I never imagined I'd be asked to write an article such as this. When I was promoted to Lieutenant at the end of 2018, I thought about how I could make a positive difference for the people newly under my command. One of the first things that came to mind was mental health and wellness.
I've been a national "Below 100" core trainer for over five years and I constantly reinforce the importance of safe driving, use of seatbelts, wearing of body armor, and avoiding complacency with our members.
This includes being a proper role model and leading by example.
The Division of State Police has numerous policies and training programs in place that reinforce these safety principles and has been very proactive in these areas.
The Division of State Police has also had an Employee Assistance Program (EAP) for a very long time. Unfortunately, there is a stigma associated with utilizing the services of EAP. Police Officers do not want to be perceived as "weak" or "crazy." They don't want their co-workers questioning their reliability if things go south in the field.
A relatively new concern—especially in New York—are laws which require removal of weapons from someone with certain types of mental illness or someone who is deemed a potential threat to themselves or others. Can we honestly expect a police officer to seek help if he or she believes they may lose their ability to possess a firearm, and as such, their career, by doing so?
To further compound the problem, first line supervisors may be reluctant to make referrals to EAP even if they think one is warranted because they don't want to be "the bad guy" who "threw someone under the bus." Ironic? We are fortunate enough to work for an organization that provides and supports this incredible resource, but too few people are willing to use it.
We should all understand certain serious incidents can negatively affect the mental health and emotional wellness of our members. What often goes undetected is cumulative stress. While handling a variety of "routine" incidents may not have an immediate emotional impact, exposure to many of these incidents over time can significantly affect long term wellness.
While suicide is an extreme result of emotional stress and fatigue, it can manifest in many different ways which can negatively impact our member's lives.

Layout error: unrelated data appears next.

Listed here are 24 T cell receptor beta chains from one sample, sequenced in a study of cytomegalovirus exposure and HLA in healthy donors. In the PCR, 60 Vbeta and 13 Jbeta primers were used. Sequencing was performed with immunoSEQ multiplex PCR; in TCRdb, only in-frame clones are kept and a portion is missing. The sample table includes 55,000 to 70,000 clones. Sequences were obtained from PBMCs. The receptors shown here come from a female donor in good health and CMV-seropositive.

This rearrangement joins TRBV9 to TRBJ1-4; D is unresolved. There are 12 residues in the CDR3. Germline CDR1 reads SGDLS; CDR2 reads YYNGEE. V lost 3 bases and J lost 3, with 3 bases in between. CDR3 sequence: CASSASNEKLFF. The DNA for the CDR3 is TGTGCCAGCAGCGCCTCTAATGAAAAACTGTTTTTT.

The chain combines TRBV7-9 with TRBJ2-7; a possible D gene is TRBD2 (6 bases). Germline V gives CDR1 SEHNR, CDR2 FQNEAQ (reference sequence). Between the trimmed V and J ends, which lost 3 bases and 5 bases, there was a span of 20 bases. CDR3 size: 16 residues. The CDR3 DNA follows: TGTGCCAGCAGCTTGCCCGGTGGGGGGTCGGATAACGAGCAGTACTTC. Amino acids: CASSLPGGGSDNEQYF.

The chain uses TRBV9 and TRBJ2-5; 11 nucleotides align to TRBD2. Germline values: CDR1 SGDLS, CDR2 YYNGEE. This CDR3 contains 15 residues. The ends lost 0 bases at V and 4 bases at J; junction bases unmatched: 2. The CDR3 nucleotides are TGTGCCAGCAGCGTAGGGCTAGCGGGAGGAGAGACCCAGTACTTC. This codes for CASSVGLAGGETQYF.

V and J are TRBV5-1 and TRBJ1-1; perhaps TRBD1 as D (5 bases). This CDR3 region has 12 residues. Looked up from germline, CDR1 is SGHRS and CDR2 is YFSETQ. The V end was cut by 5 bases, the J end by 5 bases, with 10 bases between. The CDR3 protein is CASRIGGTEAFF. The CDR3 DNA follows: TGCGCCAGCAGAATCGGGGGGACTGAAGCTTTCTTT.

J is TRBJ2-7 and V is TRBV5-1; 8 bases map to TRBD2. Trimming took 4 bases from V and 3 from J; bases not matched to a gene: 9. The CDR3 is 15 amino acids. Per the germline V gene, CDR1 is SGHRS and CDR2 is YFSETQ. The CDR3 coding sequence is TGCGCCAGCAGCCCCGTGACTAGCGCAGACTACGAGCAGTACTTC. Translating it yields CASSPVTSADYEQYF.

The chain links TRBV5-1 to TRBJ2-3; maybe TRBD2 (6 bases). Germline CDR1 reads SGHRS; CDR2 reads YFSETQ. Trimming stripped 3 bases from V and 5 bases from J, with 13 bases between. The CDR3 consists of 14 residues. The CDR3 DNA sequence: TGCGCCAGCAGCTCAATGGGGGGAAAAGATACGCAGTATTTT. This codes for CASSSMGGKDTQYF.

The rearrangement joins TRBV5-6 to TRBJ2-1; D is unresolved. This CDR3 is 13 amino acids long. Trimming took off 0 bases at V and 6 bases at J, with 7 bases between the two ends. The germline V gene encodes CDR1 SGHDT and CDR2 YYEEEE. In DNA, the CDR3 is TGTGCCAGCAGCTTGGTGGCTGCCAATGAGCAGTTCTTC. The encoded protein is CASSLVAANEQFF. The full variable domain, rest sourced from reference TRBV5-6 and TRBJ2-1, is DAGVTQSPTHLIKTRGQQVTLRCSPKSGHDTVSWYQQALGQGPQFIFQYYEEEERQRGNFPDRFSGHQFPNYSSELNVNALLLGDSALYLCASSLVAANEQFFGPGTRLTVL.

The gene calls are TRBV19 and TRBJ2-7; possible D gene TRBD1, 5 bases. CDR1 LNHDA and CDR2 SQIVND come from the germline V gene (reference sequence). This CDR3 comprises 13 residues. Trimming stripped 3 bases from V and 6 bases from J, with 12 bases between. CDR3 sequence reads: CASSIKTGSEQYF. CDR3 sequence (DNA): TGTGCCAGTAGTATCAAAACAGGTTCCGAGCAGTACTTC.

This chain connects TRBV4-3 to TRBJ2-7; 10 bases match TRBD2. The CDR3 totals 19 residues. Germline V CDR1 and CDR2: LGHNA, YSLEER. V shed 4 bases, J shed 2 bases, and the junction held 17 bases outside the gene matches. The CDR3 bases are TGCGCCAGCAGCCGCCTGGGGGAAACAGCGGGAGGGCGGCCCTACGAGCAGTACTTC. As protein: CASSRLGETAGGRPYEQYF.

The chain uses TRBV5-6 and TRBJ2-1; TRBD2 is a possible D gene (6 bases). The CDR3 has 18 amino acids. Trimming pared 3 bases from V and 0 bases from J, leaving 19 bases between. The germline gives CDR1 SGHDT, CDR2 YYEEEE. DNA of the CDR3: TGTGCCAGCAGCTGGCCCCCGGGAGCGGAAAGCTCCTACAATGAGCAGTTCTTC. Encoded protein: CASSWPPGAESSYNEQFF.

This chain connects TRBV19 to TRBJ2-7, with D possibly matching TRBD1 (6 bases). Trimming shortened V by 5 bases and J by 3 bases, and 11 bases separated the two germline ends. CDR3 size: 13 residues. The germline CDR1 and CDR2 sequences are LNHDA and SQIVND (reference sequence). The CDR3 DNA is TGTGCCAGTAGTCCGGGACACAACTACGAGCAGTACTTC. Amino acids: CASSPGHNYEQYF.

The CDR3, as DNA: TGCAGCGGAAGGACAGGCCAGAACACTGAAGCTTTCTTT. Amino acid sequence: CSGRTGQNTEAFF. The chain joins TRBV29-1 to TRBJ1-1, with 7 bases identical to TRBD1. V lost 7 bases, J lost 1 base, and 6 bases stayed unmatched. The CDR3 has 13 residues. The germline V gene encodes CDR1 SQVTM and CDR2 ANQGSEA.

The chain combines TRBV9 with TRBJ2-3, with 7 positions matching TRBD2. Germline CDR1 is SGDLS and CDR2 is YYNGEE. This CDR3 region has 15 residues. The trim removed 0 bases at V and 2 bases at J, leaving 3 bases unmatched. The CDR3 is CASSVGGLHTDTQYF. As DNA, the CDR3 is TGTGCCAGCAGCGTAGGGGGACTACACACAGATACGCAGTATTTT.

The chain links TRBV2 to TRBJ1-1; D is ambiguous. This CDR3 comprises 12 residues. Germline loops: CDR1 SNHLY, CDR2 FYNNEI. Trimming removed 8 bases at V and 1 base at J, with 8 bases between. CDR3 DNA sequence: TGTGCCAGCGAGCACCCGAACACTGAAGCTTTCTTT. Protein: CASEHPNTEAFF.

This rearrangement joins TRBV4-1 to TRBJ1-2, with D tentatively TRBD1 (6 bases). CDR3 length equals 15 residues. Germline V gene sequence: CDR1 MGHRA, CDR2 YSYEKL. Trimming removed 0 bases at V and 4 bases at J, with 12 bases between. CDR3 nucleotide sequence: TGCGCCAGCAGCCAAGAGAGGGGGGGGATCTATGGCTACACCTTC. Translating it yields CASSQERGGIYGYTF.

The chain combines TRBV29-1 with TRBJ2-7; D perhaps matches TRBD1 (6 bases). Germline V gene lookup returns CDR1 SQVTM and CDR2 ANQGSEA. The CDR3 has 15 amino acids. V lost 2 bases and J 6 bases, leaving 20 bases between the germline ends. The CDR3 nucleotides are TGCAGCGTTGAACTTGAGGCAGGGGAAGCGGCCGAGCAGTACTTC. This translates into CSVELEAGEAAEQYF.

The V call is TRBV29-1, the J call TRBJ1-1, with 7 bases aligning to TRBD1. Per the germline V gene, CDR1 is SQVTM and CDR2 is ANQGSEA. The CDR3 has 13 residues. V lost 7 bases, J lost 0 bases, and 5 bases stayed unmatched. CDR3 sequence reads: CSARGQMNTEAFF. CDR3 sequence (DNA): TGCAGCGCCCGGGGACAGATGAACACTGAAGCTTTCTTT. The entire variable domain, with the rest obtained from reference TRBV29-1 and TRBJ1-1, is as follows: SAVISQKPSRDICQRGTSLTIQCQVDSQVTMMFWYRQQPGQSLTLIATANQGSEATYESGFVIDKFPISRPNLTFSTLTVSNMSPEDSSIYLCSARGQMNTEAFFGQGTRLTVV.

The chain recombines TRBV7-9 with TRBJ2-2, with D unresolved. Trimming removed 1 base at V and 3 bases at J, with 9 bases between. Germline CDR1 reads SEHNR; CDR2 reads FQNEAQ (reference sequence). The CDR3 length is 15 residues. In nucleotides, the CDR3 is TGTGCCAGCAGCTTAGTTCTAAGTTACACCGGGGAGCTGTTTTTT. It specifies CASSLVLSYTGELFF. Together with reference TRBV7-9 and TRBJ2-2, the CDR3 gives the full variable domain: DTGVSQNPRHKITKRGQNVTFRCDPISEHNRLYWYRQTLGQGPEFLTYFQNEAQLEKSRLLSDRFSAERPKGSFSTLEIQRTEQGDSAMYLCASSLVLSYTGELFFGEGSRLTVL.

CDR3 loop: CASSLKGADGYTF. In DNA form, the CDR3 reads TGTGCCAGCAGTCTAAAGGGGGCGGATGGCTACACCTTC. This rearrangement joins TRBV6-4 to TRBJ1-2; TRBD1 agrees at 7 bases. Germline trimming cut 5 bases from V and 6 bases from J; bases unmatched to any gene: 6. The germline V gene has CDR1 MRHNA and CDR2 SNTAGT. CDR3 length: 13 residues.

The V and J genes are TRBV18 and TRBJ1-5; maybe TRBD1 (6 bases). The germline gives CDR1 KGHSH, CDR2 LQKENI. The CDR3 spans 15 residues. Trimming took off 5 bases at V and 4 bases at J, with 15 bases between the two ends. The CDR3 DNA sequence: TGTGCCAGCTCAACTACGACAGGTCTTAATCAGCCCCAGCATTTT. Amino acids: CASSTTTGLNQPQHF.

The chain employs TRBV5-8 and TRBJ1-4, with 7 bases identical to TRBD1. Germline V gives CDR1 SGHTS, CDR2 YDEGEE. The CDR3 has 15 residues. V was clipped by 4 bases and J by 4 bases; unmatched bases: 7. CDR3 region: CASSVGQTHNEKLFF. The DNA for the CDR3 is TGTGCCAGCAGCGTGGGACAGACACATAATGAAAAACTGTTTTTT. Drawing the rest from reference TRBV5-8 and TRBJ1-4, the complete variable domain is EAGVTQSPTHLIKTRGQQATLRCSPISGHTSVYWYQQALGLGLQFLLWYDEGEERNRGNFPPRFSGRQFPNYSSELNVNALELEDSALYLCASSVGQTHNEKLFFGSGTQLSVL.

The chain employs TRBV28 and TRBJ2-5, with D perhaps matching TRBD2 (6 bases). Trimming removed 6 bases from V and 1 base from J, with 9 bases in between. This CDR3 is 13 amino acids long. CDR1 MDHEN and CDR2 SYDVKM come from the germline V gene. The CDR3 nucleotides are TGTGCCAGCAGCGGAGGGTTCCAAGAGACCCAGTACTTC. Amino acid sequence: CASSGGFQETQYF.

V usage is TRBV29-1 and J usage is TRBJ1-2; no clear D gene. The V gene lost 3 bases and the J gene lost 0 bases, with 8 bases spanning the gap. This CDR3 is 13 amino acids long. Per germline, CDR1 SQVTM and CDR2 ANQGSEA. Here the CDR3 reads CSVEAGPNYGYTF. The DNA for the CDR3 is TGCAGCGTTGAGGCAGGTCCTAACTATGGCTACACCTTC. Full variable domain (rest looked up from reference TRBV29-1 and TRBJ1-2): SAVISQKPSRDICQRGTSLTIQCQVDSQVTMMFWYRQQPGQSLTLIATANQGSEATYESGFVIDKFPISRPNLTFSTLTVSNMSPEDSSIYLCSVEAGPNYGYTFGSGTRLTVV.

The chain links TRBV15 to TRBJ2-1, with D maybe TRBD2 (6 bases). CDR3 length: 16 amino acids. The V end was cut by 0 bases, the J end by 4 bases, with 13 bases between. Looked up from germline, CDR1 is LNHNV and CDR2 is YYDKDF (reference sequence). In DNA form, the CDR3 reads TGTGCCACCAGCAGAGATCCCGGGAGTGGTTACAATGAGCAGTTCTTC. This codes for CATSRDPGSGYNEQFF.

Path to Wellness
So when should we be making referrals to EAP? Are there any objective criteria?
Personally, I was involved in two significant incidents as a Trooper and the difference in EAP involvement was stark.
In 2009, an academy classmate and coworker from my barracks was tragically killed in an on duty car crash. I responded to that scene as a collision reconstructionist. Honestly, if there was ever a time in my career I could've used EAP it was after processing that scene.
At the time, it wasn't the type of incident that anyone was thinking about EAP for. Maybe it was also partly because supervisors—as well as everyone else—were dealing with the same incident, the same grief, at the same time.
Almost two years later, I was involved in a shooting. The perpetrator died but none of our members were hurt. Despite my assertions that I was fine—which I was—I could not get EAP to leave me alone.
The difference was, this time it was the type of incident everyone was thinking about EAP for. So how do we do better?
In January 2019, with the enthusiastic support of my chain of command, I issued an order mandating first line supervisors to make EAP referrals for anyone under my command who responded to or was involved with specific incidents or events. Those criteria are:
- Critical incident
- Line of duty death in same station
- Assaulted on duty
- Unattended death involving a child
- Suspected homicide
- Suspected suicide
- Fatal motor vehicle crash